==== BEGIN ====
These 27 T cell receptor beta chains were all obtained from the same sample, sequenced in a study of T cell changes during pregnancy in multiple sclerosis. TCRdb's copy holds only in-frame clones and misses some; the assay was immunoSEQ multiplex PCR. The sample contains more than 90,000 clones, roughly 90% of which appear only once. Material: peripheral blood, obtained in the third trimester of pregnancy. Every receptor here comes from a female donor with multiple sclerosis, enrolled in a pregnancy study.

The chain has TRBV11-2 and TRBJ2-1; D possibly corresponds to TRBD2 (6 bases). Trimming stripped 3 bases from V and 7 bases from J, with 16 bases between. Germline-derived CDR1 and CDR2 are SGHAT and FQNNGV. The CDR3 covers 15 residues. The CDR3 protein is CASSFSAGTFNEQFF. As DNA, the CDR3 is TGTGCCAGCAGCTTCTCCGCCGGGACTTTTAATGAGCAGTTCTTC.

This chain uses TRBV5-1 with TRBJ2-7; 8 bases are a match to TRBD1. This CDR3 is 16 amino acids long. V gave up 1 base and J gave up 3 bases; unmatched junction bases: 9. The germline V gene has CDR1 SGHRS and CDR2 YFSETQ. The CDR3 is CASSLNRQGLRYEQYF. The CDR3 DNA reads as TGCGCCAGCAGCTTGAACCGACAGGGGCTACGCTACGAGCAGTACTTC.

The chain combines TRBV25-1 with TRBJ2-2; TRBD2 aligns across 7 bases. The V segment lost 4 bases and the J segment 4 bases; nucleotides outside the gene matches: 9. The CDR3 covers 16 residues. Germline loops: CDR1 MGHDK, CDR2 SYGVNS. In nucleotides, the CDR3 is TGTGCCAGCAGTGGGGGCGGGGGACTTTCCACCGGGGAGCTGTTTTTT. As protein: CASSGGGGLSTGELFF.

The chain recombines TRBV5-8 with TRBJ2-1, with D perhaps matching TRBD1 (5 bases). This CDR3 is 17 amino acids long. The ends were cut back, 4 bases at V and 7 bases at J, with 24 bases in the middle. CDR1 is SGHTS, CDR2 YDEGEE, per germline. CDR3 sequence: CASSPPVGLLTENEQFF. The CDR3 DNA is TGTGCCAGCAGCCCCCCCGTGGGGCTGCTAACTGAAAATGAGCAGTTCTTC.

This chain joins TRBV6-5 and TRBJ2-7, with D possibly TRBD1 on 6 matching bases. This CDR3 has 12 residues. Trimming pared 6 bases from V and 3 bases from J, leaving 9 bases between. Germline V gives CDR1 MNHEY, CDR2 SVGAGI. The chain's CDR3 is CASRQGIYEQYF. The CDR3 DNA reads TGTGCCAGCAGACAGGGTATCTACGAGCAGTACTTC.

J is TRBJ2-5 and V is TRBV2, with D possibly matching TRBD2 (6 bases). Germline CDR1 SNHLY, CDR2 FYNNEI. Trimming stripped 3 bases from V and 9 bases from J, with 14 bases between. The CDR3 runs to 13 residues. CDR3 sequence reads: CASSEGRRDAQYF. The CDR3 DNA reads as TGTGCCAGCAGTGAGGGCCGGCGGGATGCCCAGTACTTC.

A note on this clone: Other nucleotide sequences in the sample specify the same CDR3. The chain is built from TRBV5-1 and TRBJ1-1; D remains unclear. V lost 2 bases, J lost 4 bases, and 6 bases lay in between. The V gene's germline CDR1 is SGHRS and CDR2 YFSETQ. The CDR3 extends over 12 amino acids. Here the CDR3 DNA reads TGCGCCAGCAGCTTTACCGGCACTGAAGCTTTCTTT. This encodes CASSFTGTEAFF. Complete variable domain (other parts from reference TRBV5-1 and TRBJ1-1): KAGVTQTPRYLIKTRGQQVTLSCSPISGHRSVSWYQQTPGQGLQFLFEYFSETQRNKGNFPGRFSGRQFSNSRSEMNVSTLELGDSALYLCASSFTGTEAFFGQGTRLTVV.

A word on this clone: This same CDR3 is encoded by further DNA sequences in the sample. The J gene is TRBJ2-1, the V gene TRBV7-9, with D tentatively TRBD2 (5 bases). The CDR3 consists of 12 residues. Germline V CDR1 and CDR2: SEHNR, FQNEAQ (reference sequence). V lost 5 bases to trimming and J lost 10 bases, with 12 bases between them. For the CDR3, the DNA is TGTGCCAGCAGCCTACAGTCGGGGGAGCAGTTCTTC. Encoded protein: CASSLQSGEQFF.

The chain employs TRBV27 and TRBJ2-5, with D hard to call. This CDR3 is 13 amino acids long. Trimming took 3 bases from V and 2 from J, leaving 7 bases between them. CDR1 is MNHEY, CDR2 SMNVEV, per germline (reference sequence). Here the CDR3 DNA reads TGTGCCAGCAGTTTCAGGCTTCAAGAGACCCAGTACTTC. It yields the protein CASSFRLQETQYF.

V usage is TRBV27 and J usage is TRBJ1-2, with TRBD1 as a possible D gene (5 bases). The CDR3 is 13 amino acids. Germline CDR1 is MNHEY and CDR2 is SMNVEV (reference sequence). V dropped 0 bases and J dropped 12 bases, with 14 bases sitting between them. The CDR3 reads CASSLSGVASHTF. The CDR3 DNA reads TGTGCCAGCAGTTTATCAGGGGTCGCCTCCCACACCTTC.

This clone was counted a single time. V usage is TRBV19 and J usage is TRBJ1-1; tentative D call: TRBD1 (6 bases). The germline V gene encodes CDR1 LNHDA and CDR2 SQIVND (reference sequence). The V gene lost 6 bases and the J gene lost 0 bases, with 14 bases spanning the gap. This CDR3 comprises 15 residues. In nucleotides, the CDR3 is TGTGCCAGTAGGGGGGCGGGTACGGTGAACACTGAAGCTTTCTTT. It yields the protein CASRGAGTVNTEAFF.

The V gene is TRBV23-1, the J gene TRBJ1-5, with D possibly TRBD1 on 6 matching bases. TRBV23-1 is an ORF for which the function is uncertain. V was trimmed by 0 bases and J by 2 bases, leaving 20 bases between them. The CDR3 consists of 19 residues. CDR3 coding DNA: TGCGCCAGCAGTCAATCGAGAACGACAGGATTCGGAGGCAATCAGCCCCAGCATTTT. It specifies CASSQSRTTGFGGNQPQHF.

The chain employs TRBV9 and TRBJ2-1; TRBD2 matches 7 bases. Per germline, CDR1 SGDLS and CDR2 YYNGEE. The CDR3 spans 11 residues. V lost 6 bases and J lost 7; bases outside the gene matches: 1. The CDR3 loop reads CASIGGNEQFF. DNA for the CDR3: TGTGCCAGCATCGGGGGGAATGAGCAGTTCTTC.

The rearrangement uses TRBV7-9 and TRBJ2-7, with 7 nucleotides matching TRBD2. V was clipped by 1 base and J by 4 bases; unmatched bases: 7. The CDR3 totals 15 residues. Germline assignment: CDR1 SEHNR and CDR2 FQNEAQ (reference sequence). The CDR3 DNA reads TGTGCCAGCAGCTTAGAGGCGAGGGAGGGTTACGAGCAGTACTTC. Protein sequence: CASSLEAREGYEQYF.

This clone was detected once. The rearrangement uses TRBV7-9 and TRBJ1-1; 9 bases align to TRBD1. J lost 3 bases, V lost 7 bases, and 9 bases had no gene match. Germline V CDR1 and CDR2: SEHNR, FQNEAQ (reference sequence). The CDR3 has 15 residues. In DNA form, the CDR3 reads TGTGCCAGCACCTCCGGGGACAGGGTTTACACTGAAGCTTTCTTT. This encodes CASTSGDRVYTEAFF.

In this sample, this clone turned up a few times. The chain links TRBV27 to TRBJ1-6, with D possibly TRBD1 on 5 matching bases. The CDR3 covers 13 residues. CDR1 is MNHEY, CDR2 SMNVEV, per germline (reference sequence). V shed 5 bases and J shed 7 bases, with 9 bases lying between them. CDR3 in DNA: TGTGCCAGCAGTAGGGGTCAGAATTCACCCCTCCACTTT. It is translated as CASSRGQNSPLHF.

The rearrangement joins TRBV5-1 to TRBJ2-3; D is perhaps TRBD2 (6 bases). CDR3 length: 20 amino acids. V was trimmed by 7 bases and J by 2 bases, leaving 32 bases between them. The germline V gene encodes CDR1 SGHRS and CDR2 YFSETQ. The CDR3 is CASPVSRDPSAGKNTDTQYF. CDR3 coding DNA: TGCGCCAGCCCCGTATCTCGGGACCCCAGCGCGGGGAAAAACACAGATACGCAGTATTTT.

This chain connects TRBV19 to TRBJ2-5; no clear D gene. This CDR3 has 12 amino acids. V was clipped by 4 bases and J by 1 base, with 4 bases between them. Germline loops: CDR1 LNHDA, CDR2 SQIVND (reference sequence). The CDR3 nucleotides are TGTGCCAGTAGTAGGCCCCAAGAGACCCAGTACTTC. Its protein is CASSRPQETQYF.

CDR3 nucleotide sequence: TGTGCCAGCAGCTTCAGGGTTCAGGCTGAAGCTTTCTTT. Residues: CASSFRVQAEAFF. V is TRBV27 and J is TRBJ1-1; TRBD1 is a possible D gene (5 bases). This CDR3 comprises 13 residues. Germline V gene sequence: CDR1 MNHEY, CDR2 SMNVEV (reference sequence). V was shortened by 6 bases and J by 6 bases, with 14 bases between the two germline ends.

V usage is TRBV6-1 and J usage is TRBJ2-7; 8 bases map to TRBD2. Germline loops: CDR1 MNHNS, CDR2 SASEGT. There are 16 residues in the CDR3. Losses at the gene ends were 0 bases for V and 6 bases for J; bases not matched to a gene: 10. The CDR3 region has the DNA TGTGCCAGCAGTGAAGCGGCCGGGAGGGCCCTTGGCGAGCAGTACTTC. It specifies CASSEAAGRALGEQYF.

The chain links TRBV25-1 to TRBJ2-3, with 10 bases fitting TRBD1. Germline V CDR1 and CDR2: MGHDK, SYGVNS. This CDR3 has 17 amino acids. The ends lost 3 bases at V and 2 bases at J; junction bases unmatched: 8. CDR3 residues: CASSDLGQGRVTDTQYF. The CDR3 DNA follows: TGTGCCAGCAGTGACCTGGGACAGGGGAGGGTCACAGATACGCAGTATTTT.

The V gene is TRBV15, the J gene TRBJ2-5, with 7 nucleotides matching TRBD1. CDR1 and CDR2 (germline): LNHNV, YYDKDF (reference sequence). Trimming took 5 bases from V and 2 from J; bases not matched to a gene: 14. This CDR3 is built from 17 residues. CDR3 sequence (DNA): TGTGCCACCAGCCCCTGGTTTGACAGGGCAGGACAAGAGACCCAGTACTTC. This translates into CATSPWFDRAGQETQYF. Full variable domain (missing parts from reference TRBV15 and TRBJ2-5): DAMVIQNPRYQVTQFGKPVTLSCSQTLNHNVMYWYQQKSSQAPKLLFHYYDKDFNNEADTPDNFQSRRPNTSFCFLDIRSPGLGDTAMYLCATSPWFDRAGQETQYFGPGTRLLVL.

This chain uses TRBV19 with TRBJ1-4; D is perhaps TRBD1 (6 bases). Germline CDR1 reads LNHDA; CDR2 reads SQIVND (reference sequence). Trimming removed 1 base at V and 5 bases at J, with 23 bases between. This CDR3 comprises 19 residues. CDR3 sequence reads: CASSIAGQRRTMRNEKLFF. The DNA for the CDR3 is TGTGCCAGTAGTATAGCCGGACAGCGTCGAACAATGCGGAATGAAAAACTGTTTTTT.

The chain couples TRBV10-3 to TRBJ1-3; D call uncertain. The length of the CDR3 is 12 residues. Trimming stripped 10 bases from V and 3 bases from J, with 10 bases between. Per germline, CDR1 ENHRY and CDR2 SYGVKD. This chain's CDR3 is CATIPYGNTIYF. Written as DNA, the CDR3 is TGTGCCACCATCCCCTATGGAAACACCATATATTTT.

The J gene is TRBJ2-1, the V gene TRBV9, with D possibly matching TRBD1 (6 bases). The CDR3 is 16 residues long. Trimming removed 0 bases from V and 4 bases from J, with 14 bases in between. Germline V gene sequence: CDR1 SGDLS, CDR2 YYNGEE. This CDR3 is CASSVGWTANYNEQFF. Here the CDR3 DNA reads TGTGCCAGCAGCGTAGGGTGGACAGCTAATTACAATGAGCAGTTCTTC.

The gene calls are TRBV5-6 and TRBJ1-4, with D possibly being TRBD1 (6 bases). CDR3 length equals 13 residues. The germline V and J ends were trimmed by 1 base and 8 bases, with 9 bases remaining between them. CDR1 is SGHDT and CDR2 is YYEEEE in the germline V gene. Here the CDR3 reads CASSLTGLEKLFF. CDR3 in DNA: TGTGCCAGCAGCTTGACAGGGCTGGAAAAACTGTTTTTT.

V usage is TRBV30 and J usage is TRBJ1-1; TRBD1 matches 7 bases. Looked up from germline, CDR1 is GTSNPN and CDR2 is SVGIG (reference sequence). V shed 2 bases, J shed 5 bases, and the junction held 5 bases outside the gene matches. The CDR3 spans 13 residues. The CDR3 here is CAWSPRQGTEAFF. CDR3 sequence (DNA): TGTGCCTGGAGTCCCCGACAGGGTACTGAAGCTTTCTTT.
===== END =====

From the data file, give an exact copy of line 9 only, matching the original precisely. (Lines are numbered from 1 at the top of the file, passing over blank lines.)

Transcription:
A word on this clone: This same CDR3 is encoded by further DNA sequences in the sample. The J gene is TRBJ2-1, the V gene TRBV7-9, with D tentatively TRBD2 (5 bases). The CDR3 consists of 12 residues. Germline V CDR1 and CDR2: SEHNR, FQNEAQ (reference sequence). V lost 5 bases to trimming and J lost 10 bases, with 12 bases between them. For the CDR3, the DNA is TGTGCCAGCAGCCTACAGTCGGGGGAGCAGTTCTTC. Encoded protein: CASSLQSGEQFF.